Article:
Doing research for video games is not an easy job, especially when it comes to creating the game's setting out of a real-life place. In movies and TV shows, showing slivers of New York streets (almost certainly shot in L.A. or Vancouver) will suffice. Games, however, require entire worlds to be built for them, which means mistakes become all the more likely. Getting it right becomes even trickier when the devs have never been to the place where the game is set. It's why Assassin's Creed staff members get sent on Caribbean business trips, GTA's it-is-but-it-isn't mock-cities are always impressive, and we have our fingers crossed for The Crew.
But what happens when, despite all that time and research, the final product gets something wrong anyway? Well, that's when jerks like me come along and poke fun at them, which I'm going to do right now. Here we have eight games that got real-life places wrong, how wrong they were, and how hilarious it was. So come on, dear players, let's go question whether or not they even tried.
CN Tower, Canada (Deus Ex: Human Revolution)
Deus Ex: Human Revolution prides itself on being a global experience. From medical facilities in China, to research installations in the Arctic Ocean, to the doing-much-better-now-thanks city of Detroit, the game takes you on a whirlwind world tour while Adam Jensen fights to save humanity. If you don't see your locale of choice, don't despair, because there may very well be an easter egg of your favorite place waiting in the wings. That's what happened for Toronto fans, anyway, who get to see a landmark of their own just not where it should be.
When Jensen first lands on the roof of Picus Tower (a real-world structure known as the Montreal Olympic Stadium tower), he can take a breather to check out the beautiful Montreal skyline, where the CN Tower is visible. Thing is, the CN Tower is actually in Toronto, which is approximately 350 miles away from Montreal and well outside a normal human's range of vision. Damn Adam, those eye enhancements were worth every penny!
Eder Dam, Germany (Call of Duty)
Sometimes when you're playing through a game, geographic errors can slip right by if you're not paying attention. The original Call of Duty is a prime example. In the British campaign, you play Sergeant Evans, and one of your first tasks is to destroy heavy arms stationed at Eder Dam in Germany. The dam in that picture right up there, modeled after the real-life version. But there's just something off about the whole thing, right? I can't quite put my finger on it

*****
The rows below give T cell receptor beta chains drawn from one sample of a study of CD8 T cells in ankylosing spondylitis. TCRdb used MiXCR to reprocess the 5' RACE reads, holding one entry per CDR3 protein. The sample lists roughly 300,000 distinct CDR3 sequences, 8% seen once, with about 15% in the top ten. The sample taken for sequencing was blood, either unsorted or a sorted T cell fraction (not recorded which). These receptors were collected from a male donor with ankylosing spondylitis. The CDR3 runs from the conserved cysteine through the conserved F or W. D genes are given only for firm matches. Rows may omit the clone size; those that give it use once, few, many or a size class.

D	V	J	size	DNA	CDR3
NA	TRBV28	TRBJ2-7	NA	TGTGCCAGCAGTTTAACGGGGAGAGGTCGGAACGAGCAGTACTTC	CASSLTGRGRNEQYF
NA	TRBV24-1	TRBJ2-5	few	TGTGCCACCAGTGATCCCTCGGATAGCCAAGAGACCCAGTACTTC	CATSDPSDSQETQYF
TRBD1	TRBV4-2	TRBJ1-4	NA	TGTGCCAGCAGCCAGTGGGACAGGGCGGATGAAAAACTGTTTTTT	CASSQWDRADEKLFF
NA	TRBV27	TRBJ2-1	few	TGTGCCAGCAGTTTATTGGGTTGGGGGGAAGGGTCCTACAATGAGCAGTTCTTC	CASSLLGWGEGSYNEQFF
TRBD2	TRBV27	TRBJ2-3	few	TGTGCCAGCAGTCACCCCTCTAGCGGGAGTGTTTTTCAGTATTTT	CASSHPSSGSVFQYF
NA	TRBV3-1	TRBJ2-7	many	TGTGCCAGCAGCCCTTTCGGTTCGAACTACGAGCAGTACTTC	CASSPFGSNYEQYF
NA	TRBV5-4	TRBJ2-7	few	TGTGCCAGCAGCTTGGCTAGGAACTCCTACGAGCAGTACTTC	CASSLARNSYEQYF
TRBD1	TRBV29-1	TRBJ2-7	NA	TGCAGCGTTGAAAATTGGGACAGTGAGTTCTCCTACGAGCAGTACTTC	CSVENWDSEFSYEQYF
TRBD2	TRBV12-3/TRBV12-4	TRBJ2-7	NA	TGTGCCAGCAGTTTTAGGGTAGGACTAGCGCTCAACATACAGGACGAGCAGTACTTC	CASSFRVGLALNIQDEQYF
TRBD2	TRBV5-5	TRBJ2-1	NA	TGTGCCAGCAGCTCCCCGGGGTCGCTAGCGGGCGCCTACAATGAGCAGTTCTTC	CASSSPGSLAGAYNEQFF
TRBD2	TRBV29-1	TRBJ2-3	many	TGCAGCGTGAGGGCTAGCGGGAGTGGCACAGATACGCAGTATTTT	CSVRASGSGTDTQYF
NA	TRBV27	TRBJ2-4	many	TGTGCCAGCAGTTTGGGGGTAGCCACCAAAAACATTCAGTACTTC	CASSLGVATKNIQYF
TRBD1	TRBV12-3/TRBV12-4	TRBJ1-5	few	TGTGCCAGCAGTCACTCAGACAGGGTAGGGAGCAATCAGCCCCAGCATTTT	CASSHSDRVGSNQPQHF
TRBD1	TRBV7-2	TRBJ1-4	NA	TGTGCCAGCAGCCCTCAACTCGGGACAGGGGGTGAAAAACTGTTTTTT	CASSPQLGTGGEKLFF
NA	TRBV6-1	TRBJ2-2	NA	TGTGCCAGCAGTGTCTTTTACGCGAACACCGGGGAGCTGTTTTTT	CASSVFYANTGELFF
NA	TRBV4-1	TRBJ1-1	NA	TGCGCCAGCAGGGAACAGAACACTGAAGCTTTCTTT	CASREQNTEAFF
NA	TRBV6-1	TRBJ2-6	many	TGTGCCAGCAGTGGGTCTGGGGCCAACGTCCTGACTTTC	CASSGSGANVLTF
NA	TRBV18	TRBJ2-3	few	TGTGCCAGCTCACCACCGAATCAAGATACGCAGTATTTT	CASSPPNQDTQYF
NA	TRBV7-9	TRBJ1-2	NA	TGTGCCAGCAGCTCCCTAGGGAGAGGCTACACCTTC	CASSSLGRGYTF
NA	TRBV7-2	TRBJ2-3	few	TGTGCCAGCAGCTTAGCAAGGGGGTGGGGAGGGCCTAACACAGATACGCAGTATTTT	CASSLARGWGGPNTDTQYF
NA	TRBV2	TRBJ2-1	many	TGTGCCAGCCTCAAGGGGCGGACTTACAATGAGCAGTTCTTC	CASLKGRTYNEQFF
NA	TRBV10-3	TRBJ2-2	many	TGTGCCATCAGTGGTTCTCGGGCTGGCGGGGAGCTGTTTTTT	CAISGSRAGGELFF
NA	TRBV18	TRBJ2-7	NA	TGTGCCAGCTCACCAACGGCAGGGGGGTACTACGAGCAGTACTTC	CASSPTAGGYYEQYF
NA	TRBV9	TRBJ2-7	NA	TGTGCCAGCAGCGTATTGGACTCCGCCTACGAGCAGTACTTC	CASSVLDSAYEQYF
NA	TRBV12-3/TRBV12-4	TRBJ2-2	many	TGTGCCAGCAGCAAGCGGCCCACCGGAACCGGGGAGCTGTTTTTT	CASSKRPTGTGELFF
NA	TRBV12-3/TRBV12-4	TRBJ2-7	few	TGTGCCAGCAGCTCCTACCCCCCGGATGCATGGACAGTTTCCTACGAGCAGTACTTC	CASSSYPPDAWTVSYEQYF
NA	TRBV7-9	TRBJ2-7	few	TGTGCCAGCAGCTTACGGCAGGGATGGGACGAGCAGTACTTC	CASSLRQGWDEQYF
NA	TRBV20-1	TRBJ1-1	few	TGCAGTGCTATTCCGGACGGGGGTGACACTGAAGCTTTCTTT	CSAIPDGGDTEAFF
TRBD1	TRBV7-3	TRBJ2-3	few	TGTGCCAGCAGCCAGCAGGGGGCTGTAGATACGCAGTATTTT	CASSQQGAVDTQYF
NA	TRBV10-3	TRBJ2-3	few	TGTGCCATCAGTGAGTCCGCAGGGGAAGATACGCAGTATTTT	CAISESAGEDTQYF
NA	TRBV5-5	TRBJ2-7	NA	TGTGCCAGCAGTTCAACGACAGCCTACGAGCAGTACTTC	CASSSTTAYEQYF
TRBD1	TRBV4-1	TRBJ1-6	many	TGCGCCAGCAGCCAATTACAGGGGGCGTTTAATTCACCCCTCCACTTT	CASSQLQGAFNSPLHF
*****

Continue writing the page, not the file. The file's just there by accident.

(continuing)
Call of Duty was definitely playing fast and loose with German geography here, because that horizon is suffering from a serious case of misplaced mountain. It's not as though you can blame this on the era either, because while plenty of things have changed over the decades, mountain orientation isn't really one of them. That programmed peak is clearly an allusion to the Alps, which can be found in Germany, just over 300 miles south of the Eder Dam.
San Andreas Fault, USA (Duke Nukem 3D)
Yeah, yeah, I know--I'm talking about realism and Duke Nukem in the same breath. Point taken, silently disapproving reader, but this one is too egregious to let go. I mean, it's not often you see lava worlds set in real-life recreational parks, which is exactly what Duke Nukem did with the San Andreas Fault.
In the first act of Duke Nukem 3D, the Dukemeister goes on a mission to save Earth from an alien invasion, and tracks the ringleader down to the San Andreas Fault in California. The path is filled not only with vicious alien octopi, but also deadly lava traps that fill the fault's canyon-esque expanse. Which is odd, because not only is most of the fault pretty skinny in real life, but there's no lava to speak of there at all ever, because you know SCIENCE. Basically, Nukem's hellish firescape is set in the same place that upper-middle class families go on hiking trips (opens in new tab). Choke on those facts, Nukem, and take your floating octopus brains and pigmen somewhere else.
Stonehenge, England (The Simpsons Game)
Man, if I didn't know better, I'd say The Simpsons dont care much for geographical accuracy. The third level of The Simpsons Game, Around the World in 80 Bites, centers on an elaborate food eating contest that showcases cuisines from across the globe. Each mini-land contains famous landmarks to clarify what national food Homer is inhaling, like the Leaning Tower of Piza next to a giant pizza pie, and the Statue of Liberty holding a burger and fries. But alas, the game makes an egregious error in the Scotland section--a big, heavy, stony one.
When Homer first enters the area dubbed "Scotland", all seems well: there are grassy fields, sheep, bagpipes, and all the haggis you can eat! Then everything falls apart with Stonehenge, which Homer has to knock over to progress. Problem is, Stonehenge isn't in Scotland. Its in Wiltshire, England, roughly 40 miles from the country's southern coast, which is about as far away from Scotland as you can get before falling in the ocean. Worst national representation ever.